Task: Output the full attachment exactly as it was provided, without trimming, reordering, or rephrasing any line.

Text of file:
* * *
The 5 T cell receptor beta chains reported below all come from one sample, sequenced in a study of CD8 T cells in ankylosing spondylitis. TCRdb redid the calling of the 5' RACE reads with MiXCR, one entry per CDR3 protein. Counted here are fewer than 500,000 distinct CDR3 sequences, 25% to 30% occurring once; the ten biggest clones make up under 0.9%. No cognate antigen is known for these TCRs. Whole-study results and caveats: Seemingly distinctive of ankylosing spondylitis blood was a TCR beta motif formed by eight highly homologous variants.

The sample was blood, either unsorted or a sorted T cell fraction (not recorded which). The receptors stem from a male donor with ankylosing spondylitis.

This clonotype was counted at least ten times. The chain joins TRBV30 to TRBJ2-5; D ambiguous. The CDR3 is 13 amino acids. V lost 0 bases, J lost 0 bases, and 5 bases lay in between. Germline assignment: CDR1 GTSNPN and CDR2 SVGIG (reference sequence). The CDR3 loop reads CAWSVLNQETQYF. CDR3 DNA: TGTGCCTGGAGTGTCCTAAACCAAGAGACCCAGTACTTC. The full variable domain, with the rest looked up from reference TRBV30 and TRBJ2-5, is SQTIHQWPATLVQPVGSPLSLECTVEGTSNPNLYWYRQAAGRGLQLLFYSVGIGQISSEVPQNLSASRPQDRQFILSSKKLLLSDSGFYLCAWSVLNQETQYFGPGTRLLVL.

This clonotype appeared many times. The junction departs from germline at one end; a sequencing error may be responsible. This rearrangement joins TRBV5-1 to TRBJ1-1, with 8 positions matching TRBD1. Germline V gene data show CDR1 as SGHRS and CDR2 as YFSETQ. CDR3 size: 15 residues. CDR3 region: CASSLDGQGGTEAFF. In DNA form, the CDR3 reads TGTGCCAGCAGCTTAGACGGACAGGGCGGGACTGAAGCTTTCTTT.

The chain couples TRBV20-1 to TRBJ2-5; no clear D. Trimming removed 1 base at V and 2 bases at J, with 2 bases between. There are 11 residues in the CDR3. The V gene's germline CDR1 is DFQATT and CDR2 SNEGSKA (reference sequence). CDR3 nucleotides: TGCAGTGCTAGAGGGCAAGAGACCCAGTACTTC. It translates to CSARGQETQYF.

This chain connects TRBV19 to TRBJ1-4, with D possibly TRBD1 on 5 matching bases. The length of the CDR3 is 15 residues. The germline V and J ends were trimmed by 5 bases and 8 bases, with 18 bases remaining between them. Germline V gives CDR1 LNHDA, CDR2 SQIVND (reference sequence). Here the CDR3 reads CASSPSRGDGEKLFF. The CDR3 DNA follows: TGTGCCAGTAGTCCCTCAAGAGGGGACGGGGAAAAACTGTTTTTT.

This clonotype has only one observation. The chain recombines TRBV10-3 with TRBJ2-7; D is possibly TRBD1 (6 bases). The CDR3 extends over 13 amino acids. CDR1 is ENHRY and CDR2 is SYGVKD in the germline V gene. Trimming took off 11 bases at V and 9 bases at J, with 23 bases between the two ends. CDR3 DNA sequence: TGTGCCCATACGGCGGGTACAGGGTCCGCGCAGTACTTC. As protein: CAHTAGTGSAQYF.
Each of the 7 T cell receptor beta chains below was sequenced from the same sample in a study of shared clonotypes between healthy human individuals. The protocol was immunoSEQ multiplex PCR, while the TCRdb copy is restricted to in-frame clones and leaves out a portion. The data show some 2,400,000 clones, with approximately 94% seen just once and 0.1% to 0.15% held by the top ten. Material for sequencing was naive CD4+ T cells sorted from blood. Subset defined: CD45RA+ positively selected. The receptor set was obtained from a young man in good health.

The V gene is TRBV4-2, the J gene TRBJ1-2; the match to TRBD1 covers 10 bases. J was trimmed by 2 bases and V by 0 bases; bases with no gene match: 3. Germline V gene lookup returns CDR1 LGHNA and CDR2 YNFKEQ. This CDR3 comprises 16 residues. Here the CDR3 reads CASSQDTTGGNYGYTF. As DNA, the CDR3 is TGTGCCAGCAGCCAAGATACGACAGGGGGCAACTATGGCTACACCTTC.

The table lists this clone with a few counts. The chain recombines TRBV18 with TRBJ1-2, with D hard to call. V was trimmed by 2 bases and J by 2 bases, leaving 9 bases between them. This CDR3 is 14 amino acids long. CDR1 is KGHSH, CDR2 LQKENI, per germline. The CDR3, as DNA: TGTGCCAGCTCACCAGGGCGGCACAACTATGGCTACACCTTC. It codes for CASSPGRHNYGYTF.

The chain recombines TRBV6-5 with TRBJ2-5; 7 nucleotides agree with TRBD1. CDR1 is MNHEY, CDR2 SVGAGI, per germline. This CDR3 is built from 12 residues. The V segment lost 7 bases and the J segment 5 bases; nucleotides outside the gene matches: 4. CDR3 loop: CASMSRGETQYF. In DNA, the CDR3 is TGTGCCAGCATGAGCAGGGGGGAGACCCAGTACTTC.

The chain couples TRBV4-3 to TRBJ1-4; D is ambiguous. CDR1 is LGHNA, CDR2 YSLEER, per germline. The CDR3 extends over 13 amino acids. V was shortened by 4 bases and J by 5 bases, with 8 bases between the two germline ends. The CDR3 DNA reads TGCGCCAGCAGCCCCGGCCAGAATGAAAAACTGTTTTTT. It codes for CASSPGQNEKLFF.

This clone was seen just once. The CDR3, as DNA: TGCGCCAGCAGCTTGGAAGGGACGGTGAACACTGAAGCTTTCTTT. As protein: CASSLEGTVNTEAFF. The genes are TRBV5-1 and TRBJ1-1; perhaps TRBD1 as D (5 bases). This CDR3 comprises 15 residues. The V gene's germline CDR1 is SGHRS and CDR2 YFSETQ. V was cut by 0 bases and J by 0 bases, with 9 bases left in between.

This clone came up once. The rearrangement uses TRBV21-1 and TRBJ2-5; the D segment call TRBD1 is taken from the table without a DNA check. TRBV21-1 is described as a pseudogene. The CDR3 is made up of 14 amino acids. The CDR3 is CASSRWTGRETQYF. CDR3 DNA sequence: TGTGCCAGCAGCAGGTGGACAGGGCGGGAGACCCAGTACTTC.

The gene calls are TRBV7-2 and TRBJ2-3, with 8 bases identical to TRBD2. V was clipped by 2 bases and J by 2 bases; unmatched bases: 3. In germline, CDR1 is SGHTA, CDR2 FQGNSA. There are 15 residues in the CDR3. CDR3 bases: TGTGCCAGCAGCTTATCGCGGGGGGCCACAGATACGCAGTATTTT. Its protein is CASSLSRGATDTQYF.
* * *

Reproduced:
The 5 T cell receptor beta chains reported below all come from one sample, sequenced in a study of CD8 T cells in ankylosing spondylitis. TCRdb redid the calling of the 5' RACE reads with MiXCR, one entry per CDR3 protein. Counted here are fewer than 500,000 distinct CDR3 sequences, 25% to 30% occurring once; the ten biggest clones make up under 0.9%. No cognate antigen is known for these TCRs. Whole-study results and caveats: Seemingly distinctive of ankylosing spondylitis blood was a TCR beta motif formed by eight highly homologous variants.

The sample was blood, either unsorted or a sorted T cell fraction (not recorded which). The receptors stem from a male donor with ankylosing spondylitis.

This clonotype was counted at least ten times. The chain joins TRBV30 to TRBJ2-5; D ambiguous. The CDR3 is 13 amino acids. V lost 0 bases, J lost 0 bases, and 5 bases lay in between. Germline assignment: CDR1 GTSNPN and CDR2 SVGIG (reference sequence). The CDR3 loop reads CAWSVLNQETQYF. CDR3 DNA: TGTGCCTGGAGTGTCCTAAACCAAGAGACCCAGTACTTC. The full variable domain, with the rest looked up from reference TRBV30 and TRBJ2-5, is SQTIHQWPATLVQPVGSPLSLECTVEGTSNPNLYWYRQAAGRGLQLLFYSVGIGQISSEVPQNLSASRPQDRQFILSSKKLLLSDSGFYLCAWSVLNQETQYFGPGTRLLVL.

This clonotype appeared many times. The junction departs from germline at one end; a sequencing error may be responsible. This rearrangement joins TRBV5-1 to TRBJ1-1, with 8 positions matching TRBD1. Germline V gene data show CDR1 as SGHRS and CDR2 as YFSETQ. CDR3 size: 15 residues. CDR3 region: CASSLDGQGGTEAFF. In DNA form, the CDR3 reads TGTGCCAGCAGCTTAGACGGACAGGGCGGGACTGAAGCTTTCTTT.

The chain couples TRBV20-1 to TRBJ2-5; no clear D. Trimming removed 1 base at V and 2 bases at J, with 2 bases between. There are 11 residues in the CDR3. The V gene's germline CDR1 is DFQATT and CDR2 SNEGSKA (reference sequence). CDR3 nucleotides: TGCAGTGCTAGAGGGCAAGAGACCCAGTACTTC. It translates to CSARGQETQYF.

This chain connects TRBV19 to TRBJ1-4, with D possibly TRBD1 on 5 matching bases. The length of the CDR3 is 15 residues. The germline V and J ends were trimmed by 5 bases and 8 bases, with 18 bases remaining between them. Germline V gives CDR1 LNHDA, CDR2 SQIVND (reference sequence). Here the CDR3 reads CASSPSRGDGEKLFF. The CDR3 DNA follows: TGTGCCAGTAGTCCCTCAAGAGGGGACGGGGAAAAACTGTTTTTT.

This clonotype has only one observation. The chain recombines TRBV10-3 with TRBJ2-7; D is possibly TRBD1 (6 bases). The CDR3 extends over 13 amino acids. CDR1 is ENHRY and CDR2 is SYGVKD in the germline V gene. Trimming took off 11 bases at V and 9 bases at J, with 23 bases between the two ends. CDR3 DNA sequence: TGTGCCCATACGGCGGGTACAGGGTCCGCGCAGTACTTC. As protein: CAHTAGTGSAQYF.
Each of the 7 T cell receptor beta chains below was sequenced from the same sample in a study of shared clonotypes between healthy human individuals. The protocol was immunoSEQ multiplex PCR, while the TCRdb copy is restricted to in-frame clones and leaves out a portion. The data show some 2,400,000 clones, with approximately 94% seen just once and 0.1% to 0.15% held by the top ten. Material for sequencing was naive CD4+ T cells sorted from blood. Subset defined: CD45RA+ positively selected. The receptor set was obtained from a young man in good health.

The V gene is TRBV4-2, the J gene TRBJ1-2; the match to TRBD1 covers 10 bases. J was trimmed by 2 bases and V by 0 bases; bases with no gene match: 3. Germline V gene lookup returns CDR1 LGHNA and CDR2 YNFKEQ. This CDR3 comprises 16 residues. Here the CDR3 reads CASSQDTTGGNYGYTF. As DNA, the CDR3 is TGTGCCAGCAGCCAAGATACGACAGGGGGCAACTATGGCTACACCTTC.

The table lists this clone with a few counts. The chain recombines TRBV18 with TRBJ1-2, with D hard to call. V was trimmed by 2 bases and J by 2 bases, leaving 9 bases between them. This CDR3 is 14 amino acids long. CDR1 is KGHSH, CDR2 LQKENI, per germline. The CDR3, as DNA: TGTGCCAGCTCACCAGGGCGGCACAACTATGGCTACACCTTC. It codes for CASSPGRHNYGYTF.

The chain recombines TRBV6-5 with TRBJ2-5; 7 nucleotides agree with TRBD1. CDR1 is MNHEY, CDR2 SVGAGI, per germline. This CDR3 is built from 12 residues. The V segment lost 7 bases and the J segment 5 bases; nucleotides outside the gene matches: 4. CDR3 loop: CASMSRGETQYF. In DNA, the CDR3 is TGTGCCAGCATGAGCAGGGGGGAGACCCAGTACTTC.

The chain couples TRBV4-3 to TRBJ1-4; D is ambiguous. CDR1 is LGHNA, CDR2 YSLEER, per germline. The CDR3 extends over 13 amino acids. V was shortened by 4 bases and J by 5 bases, with 8 bases between the two germline ends. The CDR3 DNA reads TGCGCCAGCAGCCCCGGCCAGAATGAAAAACTGTTTTTT. It codes for CASSPGQNEKLFF.

This clone was seen just once. The CDR3, as DNA: TGCGCCAGCAGCTTGGAAGGGACGGTGAACACTGAAGCTTTCTTT. As protein: CASSLEGTVNTEAFF. The genes are TRBV5-1 and TRBJ1-1; perhaps TRBD1 as D (5 bases). This CDR3 comprises 15 residues. The V gene's germline CDR1 is SGHRS and CDR2 YFSETQ. V was cut by 0 bases and J by 0 bases, with 9 bases left in between.

This clone came up once. The rearrangement uses TRBV21-1 and TRBJ2-5; the D segment call TRBD1 is taken from the table without a DNA check. TRBV21-1 is described as a pseudogene. The CDR3 is made up of 14 amino acids. The CDR3 is CASSRWTGRETQYF. CDR3 DNA sequence: TGTGCCAGCAGCAGGTGGACAGGGCGGGAGACCCAGTACTTC.

The gene calls are TRBV7-2 and TRBJ2-3, with 8 bases identical to TRBD2. V was clipped by 2 bases and J by 2 bases; unmatched bases: 3. In germline, CDR1 is SGHTA, CDR2 FQGNSA. There are 15 residues in the CDR3. CDR3 bases: TGTGCCAGCAGCTTATCGCGGGGGGCCACAGATACGCAGTATTTT. Its protein is CASSLSRGATDTQYF.